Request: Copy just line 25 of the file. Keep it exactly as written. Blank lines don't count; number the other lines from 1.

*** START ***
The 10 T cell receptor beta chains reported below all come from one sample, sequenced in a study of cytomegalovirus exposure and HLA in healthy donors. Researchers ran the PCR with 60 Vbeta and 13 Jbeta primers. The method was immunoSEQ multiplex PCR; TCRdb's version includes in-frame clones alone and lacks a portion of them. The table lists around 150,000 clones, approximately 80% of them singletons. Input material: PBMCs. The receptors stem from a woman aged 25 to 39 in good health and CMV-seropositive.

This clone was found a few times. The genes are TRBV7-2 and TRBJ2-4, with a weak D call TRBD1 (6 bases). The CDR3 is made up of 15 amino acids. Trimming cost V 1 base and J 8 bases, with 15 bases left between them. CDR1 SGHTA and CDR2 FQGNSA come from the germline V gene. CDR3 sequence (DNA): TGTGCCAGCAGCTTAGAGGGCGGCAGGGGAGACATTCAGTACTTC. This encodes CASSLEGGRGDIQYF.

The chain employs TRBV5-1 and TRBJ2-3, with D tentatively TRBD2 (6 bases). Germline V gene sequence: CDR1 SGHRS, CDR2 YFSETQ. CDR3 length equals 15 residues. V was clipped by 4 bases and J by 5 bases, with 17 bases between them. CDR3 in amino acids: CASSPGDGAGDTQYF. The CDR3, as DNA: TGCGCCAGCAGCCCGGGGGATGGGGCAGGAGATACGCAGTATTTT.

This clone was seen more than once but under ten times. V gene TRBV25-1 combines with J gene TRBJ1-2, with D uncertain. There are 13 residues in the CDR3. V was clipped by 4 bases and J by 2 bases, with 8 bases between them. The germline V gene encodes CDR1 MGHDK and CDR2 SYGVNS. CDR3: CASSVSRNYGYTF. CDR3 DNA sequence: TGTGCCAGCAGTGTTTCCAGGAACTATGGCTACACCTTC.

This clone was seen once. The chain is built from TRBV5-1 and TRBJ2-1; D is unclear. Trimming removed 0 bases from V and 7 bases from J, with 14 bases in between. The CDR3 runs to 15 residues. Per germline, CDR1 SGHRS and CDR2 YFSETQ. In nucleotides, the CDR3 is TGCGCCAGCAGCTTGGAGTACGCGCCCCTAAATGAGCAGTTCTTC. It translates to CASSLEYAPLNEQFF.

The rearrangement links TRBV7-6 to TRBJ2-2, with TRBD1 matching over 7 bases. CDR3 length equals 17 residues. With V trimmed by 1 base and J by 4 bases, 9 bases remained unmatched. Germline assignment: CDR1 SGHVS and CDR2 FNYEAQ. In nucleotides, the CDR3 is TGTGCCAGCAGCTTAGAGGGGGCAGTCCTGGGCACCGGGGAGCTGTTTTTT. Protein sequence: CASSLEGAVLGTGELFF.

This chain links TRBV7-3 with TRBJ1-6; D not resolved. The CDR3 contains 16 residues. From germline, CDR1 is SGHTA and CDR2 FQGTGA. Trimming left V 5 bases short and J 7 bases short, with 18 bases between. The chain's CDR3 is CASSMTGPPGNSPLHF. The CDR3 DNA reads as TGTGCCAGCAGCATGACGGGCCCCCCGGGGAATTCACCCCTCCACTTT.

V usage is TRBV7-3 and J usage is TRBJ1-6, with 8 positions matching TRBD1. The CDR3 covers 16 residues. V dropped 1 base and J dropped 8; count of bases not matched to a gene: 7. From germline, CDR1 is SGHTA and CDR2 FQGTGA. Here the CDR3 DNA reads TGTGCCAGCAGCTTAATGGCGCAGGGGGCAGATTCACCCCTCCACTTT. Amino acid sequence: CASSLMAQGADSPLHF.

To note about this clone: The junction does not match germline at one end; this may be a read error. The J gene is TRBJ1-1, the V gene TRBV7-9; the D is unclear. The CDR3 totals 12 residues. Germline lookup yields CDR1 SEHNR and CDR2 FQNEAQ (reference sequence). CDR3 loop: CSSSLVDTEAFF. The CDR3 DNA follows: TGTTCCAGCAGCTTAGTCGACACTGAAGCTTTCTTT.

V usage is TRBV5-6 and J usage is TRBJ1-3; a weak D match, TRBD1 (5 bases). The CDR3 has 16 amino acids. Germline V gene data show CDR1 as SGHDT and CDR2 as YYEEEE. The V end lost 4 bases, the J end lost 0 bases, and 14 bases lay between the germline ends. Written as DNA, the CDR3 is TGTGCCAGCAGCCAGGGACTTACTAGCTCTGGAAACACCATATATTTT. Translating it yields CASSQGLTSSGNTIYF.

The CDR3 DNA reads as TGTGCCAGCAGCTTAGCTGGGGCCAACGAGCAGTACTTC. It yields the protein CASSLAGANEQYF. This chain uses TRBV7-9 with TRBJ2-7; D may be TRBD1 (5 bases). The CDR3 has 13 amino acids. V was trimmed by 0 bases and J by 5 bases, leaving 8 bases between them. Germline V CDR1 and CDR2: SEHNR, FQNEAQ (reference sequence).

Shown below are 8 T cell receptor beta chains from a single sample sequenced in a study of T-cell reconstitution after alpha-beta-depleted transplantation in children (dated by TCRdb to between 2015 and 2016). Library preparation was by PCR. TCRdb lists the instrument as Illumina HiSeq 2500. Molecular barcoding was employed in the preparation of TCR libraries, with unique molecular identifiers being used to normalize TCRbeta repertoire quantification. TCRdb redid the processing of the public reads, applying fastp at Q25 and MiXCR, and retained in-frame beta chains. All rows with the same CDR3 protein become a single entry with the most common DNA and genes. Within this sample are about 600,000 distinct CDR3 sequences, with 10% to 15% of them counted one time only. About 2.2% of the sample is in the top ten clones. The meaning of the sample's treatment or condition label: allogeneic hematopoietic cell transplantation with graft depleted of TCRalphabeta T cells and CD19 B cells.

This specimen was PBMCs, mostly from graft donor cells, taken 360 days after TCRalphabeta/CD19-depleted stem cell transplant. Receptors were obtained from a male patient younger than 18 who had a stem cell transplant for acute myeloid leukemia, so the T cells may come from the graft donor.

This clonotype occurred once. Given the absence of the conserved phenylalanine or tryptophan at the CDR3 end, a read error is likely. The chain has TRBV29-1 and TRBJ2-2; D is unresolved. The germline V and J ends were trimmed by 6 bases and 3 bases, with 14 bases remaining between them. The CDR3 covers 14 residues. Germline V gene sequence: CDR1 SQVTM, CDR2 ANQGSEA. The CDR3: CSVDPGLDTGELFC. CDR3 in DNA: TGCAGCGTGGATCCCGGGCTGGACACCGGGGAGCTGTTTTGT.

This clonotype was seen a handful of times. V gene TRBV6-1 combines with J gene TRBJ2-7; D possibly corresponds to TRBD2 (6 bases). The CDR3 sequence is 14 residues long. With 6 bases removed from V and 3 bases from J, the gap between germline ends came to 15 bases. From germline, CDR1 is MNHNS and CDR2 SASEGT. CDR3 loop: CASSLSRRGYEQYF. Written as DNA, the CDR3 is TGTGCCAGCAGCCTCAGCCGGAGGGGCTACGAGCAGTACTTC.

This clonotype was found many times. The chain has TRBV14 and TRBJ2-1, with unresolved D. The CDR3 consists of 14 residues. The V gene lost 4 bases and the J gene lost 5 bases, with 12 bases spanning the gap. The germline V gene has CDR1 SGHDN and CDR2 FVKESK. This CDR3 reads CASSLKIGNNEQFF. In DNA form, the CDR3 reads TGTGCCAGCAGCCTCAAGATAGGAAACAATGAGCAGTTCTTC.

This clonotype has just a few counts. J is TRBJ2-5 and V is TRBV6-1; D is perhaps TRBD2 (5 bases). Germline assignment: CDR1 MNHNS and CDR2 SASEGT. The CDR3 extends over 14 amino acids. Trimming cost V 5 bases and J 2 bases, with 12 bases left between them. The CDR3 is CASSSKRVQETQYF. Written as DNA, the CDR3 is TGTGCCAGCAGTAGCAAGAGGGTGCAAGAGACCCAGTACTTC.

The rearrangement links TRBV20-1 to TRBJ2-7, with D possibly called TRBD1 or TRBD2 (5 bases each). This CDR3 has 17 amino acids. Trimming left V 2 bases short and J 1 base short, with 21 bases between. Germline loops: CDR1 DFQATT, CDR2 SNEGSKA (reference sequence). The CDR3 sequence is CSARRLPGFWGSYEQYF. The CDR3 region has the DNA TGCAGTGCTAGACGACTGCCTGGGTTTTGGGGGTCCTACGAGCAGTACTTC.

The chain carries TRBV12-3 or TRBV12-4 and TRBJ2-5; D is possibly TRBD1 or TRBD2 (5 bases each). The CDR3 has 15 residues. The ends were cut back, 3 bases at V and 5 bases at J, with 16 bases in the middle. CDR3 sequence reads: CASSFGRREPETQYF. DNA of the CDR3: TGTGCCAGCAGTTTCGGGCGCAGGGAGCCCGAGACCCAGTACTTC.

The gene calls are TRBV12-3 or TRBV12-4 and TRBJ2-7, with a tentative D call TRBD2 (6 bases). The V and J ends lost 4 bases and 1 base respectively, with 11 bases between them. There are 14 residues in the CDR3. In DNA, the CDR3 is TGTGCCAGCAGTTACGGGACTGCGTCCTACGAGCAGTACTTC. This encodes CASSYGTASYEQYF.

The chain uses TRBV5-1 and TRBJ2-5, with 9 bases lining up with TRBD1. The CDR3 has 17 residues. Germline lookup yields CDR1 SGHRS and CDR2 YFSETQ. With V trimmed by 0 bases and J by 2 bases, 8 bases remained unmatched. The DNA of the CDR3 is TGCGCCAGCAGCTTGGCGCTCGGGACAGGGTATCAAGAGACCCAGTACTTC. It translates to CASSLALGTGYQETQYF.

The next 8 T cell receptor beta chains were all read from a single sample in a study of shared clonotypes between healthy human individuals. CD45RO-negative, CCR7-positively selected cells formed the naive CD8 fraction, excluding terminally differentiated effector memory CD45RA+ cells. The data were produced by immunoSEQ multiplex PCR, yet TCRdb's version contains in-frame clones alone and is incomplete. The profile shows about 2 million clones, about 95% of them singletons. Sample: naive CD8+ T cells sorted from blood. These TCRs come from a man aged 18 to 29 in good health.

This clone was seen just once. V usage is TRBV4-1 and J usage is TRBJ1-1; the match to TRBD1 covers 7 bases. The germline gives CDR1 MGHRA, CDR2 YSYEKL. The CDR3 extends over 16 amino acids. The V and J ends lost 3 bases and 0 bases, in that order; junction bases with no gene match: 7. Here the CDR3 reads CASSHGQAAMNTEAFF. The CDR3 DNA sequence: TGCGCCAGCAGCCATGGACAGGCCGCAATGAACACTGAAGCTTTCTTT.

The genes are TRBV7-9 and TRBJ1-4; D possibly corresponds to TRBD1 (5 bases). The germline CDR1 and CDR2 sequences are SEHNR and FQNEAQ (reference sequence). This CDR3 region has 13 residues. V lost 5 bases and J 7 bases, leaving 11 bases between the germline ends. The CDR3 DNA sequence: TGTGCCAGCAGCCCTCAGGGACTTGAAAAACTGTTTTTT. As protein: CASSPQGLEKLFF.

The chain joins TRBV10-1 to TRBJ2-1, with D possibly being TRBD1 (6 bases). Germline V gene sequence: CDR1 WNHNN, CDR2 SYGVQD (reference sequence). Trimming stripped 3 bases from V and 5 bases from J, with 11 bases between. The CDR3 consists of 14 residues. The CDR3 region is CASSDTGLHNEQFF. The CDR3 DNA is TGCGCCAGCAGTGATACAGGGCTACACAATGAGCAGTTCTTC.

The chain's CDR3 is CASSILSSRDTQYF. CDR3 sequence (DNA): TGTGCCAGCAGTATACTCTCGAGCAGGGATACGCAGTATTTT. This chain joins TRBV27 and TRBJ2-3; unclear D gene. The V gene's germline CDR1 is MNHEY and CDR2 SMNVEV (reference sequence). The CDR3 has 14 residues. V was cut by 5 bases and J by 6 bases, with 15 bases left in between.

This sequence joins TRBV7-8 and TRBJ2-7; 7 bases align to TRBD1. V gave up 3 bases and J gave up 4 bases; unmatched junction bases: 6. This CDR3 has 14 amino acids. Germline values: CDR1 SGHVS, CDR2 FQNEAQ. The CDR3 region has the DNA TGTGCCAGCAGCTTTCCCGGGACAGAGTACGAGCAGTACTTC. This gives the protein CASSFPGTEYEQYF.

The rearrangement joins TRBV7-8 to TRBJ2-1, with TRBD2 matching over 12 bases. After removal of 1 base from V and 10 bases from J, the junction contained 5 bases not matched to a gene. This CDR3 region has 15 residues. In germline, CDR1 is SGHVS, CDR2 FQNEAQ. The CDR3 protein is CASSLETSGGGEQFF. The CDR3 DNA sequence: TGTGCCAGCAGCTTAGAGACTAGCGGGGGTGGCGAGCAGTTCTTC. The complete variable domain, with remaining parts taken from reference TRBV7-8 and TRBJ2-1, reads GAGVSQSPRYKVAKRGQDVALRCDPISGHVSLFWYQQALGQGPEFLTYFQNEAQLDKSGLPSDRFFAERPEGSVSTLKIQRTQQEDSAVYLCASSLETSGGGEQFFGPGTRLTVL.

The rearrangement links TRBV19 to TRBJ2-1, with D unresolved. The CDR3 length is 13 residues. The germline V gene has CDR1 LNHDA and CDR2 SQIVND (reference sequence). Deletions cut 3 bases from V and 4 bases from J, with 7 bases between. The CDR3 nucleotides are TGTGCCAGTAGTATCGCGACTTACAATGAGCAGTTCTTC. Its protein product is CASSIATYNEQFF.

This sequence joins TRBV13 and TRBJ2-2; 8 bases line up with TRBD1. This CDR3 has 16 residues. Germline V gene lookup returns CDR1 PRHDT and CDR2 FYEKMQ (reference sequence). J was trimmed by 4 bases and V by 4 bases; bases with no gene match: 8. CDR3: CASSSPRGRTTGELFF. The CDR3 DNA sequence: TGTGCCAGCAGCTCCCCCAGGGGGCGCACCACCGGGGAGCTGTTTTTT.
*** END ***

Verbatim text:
The chain joins TRBV10-1 to TRBJ2-1, with D possibly being TRBD1 (6 bases). Germline V gene sequence: CDR1 WNHNN, CDR2 SYGVQD (reference sequence). Trimming stripped 3 bases from V and 5 bases from J, with 11 bases between. The CDR3 consists of 14 residues. The CDR3 region is CASSDTGLHNEQFF. The CDR3 DNA is TGCGCCAGCAGTGATACAGGGCTACACAATGAGCAGTTCTTC.